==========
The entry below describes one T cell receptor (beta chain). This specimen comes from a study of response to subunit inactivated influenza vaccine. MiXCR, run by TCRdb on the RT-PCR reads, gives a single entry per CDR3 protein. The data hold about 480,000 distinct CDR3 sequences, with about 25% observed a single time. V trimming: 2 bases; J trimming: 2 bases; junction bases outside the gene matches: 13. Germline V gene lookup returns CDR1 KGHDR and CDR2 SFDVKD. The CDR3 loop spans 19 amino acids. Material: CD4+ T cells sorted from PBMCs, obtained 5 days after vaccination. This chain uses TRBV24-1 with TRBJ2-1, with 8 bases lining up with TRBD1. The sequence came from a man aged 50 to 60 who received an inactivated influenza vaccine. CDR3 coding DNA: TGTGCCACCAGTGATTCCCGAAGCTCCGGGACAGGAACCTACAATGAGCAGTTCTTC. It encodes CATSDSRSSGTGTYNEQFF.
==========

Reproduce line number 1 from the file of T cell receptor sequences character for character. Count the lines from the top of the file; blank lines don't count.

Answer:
The entry below describes one T cell receptor (beta chain). This specimen comes from a study of response to subunit inactivated influenza vaccine. MiXCR, run by TCRdb on the RT-PCR reads, gives a single entry per CDR3 protein. The data hold about 480,000 distinct CDR3 sequences, with about 25% observed a single time. V trimming: 2 bases; J trimming: 2 bases; junction bases outside the gene matches: 13. Germline V gene lookup returns CDR1 KGHDR and CDR2 SFDVKD. The CDR3 loop spans 19 amino acids. Material: CD4+ T cells sorted from PBMCs, obtained 5 days after vaccination. This chain uses TRBV24-1 with TRBJ2-1, with 8 bases lining up with TRBD1. The sequence came from a man aged 50 to 60 who received an inactivated influenza vaccine. CDR3 coding DNA: TGTGCCACCAGTGATTCCCGAAGCTCCGGGACAGGAACCTACAATGAGCAGTTCTTC. It encodes CATSDSRSSGTGTYNEQFF.